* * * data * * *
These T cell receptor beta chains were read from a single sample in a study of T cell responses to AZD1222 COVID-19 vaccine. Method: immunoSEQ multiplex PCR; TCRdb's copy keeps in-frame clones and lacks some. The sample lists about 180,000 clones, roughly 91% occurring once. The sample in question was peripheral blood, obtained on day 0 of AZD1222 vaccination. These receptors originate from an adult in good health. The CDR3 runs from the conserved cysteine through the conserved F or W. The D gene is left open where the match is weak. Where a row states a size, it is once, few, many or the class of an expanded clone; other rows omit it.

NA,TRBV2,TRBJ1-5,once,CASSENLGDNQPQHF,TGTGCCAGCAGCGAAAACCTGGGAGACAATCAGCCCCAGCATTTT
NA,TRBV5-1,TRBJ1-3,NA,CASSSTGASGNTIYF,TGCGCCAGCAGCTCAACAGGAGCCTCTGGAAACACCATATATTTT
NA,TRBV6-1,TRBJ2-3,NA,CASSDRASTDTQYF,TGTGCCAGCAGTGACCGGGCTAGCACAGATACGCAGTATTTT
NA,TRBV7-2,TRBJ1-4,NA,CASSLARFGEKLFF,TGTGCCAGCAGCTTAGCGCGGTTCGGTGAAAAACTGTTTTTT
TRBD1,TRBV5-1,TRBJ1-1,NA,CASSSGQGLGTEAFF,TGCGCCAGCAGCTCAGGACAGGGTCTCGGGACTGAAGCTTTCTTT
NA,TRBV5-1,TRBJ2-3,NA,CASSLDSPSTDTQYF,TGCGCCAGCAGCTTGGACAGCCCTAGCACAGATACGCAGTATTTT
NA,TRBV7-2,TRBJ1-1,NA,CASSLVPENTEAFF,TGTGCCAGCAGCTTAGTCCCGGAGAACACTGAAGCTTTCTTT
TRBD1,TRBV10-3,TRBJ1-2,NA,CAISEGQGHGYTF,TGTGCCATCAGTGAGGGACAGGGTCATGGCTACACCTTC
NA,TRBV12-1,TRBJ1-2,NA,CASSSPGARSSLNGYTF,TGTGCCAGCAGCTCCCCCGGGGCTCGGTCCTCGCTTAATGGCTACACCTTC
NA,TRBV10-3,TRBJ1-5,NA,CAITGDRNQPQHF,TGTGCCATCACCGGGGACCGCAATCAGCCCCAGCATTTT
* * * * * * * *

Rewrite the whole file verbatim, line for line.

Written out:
These T cell receptor beta chains were read from a single sample in a study of T cell responses to AZD1222 COVID-19 vaccine. Method: immunoSEQ multiplex PCR; TCRdb's copy keeps in-frame clones and lacks some. The sample lists about 180,000 clones, roughly 91% occurring once. The sample in question was peripheral blood, obtained on day 0 of AZD1222 vaccination. These receptors originate from an adult in good health. The CDR3 runs from the conserved cysteine through the conserved F or W. The D gene is left open where the match is weak. Where a row states a size, it is once, few, many or the class of an expanded clone; other rows omit it.

NA,TRBV2,TRBJ1-5,once,CASSENLGDNQPQHF,TGTGCCAGCAGCGAAAACCTGGGAGACAATCAGCCCCAGCATTTT
NA,TRBV5-1,TRBJ1-3,NA,CASSSTGASGNTIYF,TGCGCCAGCAGCTCAACAGGAGCCTCTGGAAACACCATATATTTT
NA,TRBV6-1,TRBJ2-3,NA,CASSDRASTDTQYF,TGTGCCAGCAGTGACCGGGCTAGCACAGATACGCAGTATTTT
NA,TRBV7-2,TRBJ1-4,NA,CASSLARFGEKLFF,TGTGCCAGCAGCTTAGCGCGGTTCGGTGAAAAACTGTTTTTT
TRBD1,TRBV5-1,TRBJ1-1,NA,CASSSGQGLGTEAFF,TGCGCCAGCAGCTCAGGACAGGGTCTCGGGACTGAAGCTTTCTTT
NA,TRBV5-1,TRBJ2-3,NA,CASSLDSPSTDTQYF,TGCGCCAGCAGCTTGGACAGCCCTAGCACAGATACGCAGTATTTT
NA,TRBV7-2,TRBJ1-1,NA,CASSLVPENTEAFF,TGTGCCAGCAGCTTAGTCCCGGAGAACACTGAAGCTTTCTTT
TRBD1,TRBV10-3,TRBJ1-2,NA,CAISEGQGHGYTF,TGTGCCATCAGTGAGGGACAGGGTCATGGCTACACCTTC
NA,TRBV12-1,TRBJ1-2,NA,CASSSPGARSSLNGYTF,TGTGCCAGCAGCTCCCCCGGGGCTCGGTCCTCGCTTAATGGCTACACCTTC
NA,TRBV10-3,TRBJ1-5,NA,CAITGDRNQPQHF,TGTGCCATCACCGGGGACCGCAATCAGCCCCAGCATTTT